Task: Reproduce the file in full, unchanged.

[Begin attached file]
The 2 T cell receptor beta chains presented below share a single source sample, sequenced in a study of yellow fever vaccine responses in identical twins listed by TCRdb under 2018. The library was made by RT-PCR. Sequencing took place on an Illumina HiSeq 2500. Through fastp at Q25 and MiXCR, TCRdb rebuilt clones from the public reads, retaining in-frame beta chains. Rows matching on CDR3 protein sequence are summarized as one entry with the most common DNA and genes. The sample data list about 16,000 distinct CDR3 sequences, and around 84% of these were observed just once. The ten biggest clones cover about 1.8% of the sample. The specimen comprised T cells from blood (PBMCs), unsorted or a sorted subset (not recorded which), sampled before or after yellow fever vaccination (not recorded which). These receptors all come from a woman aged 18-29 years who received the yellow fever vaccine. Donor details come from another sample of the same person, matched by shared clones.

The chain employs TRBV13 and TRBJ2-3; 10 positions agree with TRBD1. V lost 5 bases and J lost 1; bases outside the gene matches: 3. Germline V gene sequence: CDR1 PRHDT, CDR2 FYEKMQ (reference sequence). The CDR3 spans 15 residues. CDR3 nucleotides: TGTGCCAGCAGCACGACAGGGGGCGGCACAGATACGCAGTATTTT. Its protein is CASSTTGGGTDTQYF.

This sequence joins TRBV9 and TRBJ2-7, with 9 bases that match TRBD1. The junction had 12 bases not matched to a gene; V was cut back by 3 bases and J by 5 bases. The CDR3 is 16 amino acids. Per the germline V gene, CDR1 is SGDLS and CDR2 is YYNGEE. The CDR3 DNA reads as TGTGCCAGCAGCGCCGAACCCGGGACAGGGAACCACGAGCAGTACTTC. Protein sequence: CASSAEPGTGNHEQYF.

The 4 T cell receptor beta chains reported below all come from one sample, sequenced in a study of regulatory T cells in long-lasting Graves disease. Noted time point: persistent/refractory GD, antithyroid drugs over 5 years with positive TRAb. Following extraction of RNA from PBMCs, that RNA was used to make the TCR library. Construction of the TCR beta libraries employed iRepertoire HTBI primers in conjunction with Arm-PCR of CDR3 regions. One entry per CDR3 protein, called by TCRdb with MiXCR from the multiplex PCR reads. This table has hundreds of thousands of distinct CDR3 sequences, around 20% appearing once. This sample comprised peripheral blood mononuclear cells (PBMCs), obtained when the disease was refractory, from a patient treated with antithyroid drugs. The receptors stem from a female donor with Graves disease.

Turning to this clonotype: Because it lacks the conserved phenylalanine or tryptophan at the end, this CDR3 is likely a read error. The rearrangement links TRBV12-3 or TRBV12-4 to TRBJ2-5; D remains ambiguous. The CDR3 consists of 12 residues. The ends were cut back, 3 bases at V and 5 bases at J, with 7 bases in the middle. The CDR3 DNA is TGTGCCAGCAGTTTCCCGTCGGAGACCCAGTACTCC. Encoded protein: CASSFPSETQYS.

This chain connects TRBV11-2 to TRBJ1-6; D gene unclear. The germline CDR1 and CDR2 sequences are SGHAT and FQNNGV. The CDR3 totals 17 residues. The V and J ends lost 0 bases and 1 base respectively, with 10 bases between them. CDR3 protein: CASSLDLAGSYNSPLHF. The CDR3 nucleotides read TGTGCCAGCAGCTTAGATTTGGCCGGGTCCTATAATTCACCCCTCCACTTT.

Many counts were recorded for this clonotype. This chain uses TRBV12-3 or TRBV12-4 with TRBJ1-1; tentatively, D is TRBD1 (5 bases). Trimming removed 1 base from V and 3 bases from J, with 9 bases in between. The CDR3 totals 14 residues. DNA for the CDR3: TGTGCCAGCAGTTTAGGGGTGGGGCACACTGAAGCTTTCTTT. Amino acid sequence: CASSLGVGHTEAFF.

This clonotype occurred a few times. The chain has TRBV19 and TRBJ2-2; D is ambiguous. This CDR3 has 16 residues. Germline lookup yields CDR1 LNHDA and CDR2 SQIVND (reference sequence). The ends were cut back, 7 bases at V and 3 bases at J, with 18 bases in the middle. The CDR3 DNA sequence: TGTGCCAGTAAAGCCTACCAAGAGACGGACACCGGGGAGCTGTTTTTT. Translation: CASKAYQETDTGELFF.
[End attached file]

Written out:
The 2 T cell receptor beta chains presented below share a single source sample, sequenced in a study of yellow fever vaccine responses in identical twins listed by TCRdb under 2018. The library was made by RT-PCR. Sequencing took place on an Illumina HiSeq 2500. Through fastp at Q25 and MiXCR, TCRdb rebuilt clones from the public reads, retaining in-frame beta chains. Rows matching on CDR3 protein sequence are summarized as one entry with the most common DNA and genes. The sample data list about 16,000 distinct CDR3 sequences, and around 84% of these were observed just once. The ten biggest clones cover about 1.8% of the sample. The specimen comprised T cells from blood (PBMCs), unsorted or a sorted subset (not recorded which), sampled before or after yellow fever vaccination (not recorded which). These receptors all come from a woman aged 18-29 years who received the yellow fever vaccine. Donor details come from another sample of the same person, matched by shared clones.

The chain employs TRBV13 and TRBJ2-3; 10 positions agree with TRBD1. V lost 5 bases and J lost 1; bases outside the gene matches: 3. Germline V gene sequence: CDR1 PRHDT, CDR2 FYEKMQ (reference sequence). The CDR3 spans 15 residues. CDR3 nucleotides: TGTGCCAGCAGCACGACAGGGGGCGGCACAGATACGCAGTATTTT. Its protein is CASSTTGGGTDTQYF.

This sequence joins TRBV9 and TRBJ2-7, with 9 bases that match TRBD1. The junction had 12 bases not matched to a gene; V was cut back by 3 bases and J by 5 bases. The CDR3 is 16 amino acids. Per the germline V gene, CDR1 is SGDLS and CDR2 is YYNGEE. The CDR3 DNA reads as TGTGCCAGCAGCGCCGAACCCGGGACAGGGAACCACGAGCAGTACTTC. Protein sequence: CASSAEPGTGNHEQYF.

The 4 T cell receptor beta chains reported below all come from one sample, sequenced in a study of regulatory T cells in long-lasting Graves disease. Noted time point: persistent/refractory GD, antithyroid drugs over 5 years with positive TRAb. Following extraction of RNA from PBMCs, that RNA was used to make the TCR library. Construction of the TCR beta libraries employed iRepertoire HTBI primers in conjunction with Arm-PCR of CDR3 regions. One entry per CDR3 protein, called by TCRdb with MiXCR from the multiplex PCR reads. This table has hundreds of thousands of distinct CDR3 sequences, around 20% appearing once. This sample comprised peripheral blood mononuclear cells (PBMCs), obtained when the disease was refractory, from a patient treated with antithyroid drugs. The receptors stem from a female donor with Graves disease.

Turning to this clonotype: Because it lacks the conserved phenylalanine or tryptophan at the end, this CDR3 is likely a read error. The rearrangement links TRBV12-3 or TRBV12-4 to TRBJ2-5; D remains ambiguous. The CDR3 consists of 12 residues. The ends were cut back, 3 bases at V and 5 bases at J, with 7 bases in the middle. The CDR3 DNA is TGTGCCAGCAGTTTCCCGTCGGAGACCCAGTACTCC. Encoded protein: CASSFPSETQYS.

This chain connects TRBV11-2 to TRBJ1-6; D gene unclear. The germline CDR1 and CDR2 sequences are SGHAT and FQNNGV. The CDR3 totals 17 residues. The V and J ends lost 0 bases and 1 base respectively, with 10 bases between them. CDR3 protein: CASSLDLAGSYNSPLHF. The CDR3 nucleotides read TGTGCCAGCAGCTTAGATTTGGCCGGGTCCTATAATTCACCCCTCCACTTT.

Many counts were recorded for this clonotype. This chain uses TRBV12-3 or TRBV12-4 with TRBJ1-1; tentatively, D is TRBD1 (5 bases). Trimming removed 1 base from V and 3 bases from J, with 9 bases in between. The CDR3 totals 14 residues. DNA for the CDR3: TGTGCCAGCAGTTTAGGGGTGGGGCACACTGAAGCTTTCTTT. Amino acid sequence: CASSLGVGHTEAFF.

This clonotype occurred a few times. The chain has TRBV19 and TRBJ2-2; D is ambiguous. This CDR3 has 16 residues. Germline lookup yields CDR1 LNHDA and CDR2 SQIVND (reference sequence). The ends were cut back, 7 bases at V and 3 bases at J, with 18 bases in the middle. The CDR3 DNA sequence: TGTGCCAGTAAAGCCTACCAAGAGACGGACACCGGGGAGCTGTTTTTT. Translation: CASKAYQETDTGELFF.